This is my third go-round through the shit show of the Pierce County justice system, and my bludgeoned Department of Assigned Counsel attorney has appeared steadily more rundown each time. He’s lanky and pale, his face washed out by the lack of sun during the long Pacific Northwest winters and the nauseatingly bright fluorescents of the county jail. His gaze perpetually fixes on the paperwork as if he can’t meet my eyes. It’s shame, I’d guess. Shame and exhaustion. These DAC know there are no good options for their clients, and some of them genuinely care. There’s a perennial sense of apology in his face and voice every time he talks me through the deal he’s wrangled that was no doubt preordained from the second the handcuffs clicked around my wrists.
Andrew McAllister shakes my hand after the guards unchain me and says, “I have wonderful news, Keira.”
“I thought the deal was done,” I say. Three years, two for good behavior, probation after that. He told me it was downright miraculous. I hadn’t bothered to tell him I had combed through every ounce of legal reading material I could get my hands on, and it’s downright average. “They took it back?”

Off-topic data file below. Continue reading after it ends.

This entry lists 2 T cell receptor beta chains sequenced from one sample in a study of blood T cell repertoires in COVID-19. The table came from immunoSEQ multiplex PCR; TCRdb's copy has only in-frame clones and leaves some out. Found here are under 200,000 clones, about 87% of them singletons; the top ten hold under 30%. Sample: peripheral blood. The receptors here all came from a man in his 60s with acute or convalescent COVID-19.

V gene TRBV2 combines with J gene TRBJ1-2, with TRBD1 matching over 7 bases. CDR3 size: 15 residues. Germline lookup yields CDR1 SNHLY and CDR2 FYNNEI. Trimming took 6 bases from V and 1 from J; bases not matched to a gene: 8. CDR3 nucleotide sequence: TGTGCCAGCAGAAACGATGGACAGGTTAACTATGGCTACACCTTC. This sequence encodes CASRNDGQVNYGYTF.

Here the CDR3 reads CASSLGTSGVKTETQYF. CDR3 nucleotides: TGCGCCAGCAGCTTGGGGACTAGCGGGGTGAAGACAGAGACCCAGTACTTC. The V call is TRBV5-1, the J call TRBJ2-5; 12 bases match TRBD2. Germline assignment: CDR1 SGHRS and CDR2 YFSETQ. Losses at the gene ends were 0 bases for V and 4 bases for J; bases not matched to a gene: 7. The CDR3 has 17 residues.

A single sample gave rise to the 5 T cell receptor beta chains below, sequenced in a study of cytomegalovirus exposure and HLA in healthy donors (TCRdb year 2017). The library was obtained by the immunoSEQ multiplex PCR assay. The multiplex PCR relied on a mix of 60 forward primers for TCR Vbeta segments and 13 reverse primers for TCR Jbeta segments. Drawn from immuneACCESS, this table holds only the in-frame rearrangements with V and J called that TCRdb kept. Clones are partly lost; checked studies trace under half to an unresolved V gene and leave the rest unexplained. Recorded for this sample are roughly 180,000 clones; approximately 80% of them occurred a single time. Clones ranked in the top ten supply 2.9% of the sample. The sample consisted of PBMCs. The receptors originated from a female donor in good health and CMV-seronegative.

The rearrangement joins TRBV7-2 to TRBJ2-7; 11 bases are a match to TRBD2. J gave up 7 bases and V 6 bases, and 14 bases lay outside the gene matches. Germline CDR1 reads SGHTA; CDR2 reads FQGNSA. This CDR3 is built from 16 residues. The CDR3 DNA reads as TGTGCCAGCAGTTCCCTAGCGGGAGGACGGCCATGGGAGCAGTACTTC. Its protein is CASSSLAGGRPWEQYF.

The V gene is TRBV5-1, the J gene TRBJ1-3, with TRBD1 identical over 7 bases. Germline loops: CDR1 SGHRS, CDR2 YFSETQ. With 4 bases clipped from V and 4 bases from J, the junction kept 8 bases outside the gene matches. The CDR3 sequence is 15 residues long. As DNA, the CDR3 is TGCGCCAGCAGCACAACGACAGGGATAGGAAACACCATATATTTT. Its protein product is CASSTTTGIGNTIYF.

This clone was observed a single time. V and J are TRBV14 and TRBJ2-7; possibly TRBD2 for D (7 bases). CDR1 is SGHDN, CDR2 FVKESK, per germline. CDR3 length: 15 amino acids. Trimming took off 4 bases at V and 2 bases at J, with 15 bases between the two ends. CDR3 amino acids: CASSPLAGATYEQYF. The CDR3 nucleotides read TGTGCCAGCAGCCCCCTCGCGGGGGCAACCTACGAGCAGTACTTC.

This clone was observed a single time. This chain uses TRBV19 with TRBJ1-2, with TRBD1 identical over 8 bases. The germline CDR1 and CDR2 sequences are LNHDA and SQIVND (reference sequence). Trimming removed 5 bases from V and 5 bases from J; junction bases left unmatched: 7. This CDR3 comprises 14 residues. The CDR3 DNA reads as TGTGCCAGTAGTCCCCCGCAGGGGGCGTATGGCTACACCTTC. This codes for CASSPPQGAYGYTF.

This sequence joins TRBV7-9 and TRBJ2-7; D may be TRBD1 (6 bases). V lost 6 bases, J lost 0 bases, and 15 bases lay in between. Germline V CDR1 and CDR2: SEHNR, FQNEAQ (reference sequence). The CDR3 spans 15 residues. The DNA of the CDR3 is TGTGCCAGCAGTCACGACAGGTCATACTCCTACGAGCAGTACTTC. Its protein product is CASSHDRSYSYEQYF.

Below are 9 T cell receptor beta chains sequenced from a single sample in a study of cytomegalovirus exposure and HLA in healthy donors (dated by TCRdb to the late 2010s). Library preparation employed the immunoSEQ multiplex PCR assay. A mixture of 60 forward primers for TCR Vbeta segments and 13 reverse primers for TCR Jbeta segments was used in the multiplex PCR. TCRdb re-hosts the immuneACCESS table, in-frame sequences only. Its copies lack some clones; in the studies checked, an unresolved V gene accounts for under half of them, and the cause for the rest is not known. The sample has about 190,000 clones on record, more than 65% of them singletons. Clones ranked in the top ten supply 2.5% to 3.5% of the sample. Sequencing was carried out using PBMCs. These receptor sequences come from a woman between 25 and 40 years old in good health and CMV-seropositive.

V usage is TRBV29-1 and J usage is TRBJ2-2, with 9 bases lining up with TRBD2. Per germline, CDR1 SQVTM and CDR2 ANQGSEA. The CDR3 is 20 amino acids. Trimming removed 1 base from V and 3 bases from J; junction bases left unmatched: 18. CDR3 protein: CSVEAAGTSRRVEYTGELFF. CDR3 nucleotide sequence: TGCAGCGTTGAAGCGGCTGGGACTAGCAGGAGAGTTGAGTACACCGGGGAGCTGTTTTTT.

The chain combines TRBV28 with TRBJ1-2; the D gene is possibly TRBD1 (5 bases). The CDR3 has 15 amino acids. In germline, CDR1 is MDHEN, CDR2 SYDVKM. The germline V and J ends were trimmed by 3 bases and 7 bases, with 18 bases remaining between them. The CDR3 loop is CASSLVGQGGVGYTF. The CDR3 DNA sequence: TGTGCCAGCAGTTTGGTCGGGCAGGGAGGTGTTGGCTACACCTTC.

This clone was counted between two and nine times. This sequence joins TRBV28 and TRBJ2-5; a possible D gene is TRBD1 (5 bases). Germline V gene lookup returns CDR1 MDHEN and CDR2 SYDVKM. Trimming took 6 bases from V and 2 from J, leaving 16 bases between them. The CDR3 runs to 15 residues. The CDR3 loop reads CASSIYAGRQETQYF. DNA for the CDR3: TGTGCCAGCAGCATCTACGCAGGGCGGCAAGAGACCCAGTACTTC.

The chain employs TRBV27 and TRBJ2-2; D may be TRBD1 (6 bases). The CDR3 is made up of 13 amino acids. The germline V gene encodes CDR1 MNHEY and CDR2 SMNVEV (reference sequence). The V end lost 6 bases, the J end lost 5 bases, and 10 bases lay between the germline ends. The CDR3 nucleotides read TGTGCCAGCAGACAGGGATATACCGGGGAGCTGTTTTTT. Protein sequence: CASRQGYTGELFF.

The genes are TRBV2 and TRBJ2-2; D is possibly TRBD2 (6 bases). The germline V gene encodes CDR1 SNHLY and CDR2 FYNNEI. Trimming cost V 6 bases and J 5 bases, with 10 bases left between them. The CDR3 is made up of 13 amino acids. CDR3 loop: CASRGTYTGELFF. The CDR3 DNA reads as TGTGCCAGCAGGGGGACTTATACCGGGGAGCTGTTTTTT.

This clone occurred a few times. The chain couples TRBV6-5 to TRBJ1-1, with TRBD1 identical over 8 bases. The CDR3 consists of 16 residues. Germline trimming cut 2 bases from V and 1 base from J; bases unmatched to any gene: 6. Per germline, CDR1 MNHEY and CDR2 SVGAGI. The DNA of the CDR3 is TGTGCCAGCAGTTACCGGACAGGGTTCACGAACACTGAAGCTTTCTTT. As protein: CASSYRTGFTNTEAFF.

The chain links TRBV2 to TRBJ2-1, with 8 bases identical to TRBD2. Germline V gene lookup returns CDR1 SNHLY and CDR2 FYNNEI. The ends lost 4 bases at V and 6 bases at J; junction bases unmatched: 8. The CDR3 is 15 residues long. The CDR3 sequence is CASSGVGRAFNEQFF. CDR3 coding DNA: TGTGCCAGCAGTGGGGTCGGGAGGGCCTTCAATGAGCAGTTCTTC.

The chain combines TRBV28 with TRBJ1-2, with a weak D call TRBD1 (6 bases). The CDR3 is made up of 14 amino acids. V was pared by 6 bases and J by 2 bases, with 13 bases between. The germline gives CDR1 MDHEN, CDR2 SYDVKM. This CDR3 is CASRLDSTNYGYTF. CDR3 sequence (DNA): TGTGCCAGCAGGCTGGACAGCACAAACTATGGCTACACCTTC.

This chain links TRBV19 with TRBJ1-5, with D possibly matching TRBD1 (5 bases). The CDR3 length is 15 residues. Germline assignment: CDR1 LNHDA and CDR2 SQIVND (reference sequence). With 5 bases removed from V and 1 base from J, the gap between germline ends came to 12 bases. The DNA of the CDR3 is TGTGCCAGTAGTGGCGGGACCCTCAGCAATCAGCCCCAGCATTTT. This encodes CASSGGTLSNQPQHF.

“Ah, no. No, this isn’t about the time itself, necessarily.” He pushes his glasses up his nose. They are thick black frames, poorly fit to his face. His waxy brown hair is pulled into a bun at the nape of his neck. Sometimes, he wears his hair down and it fascinates me. That’s one thing I’ve found about jail—it’s like a poor man’s sensory deprivation tank. I always come out hyperfocused on textures around me.
“Have you heard of the Ward Program?” He doesn’t bother waiting for me to answer, plowing on with the hurried air of a man trying to pass off baking powder as quality blow. “It’s a fantastic new opportunity the state’s put in place to allow certain nonviolent offenders to serve out their time in a…different environment. They’ll serve their sentence solely under Electronic Home Monitoring in a selected location, provided they have a sponsor from the community to take them into their home.”
“Nobody in ‘the community’ is sponsoring my ass.” As if Darlina would put a cent down to keep me out of prison after our last little screaming match. As if Kirk would show up out of the blue to pitch in all the money he’d missed in child support.
“Ah, it’s not. Um. It’s not necessarily your personal community. It’s the broader community, you see, ah. A good Samaritan, who…has actually stepped forward, to, um…”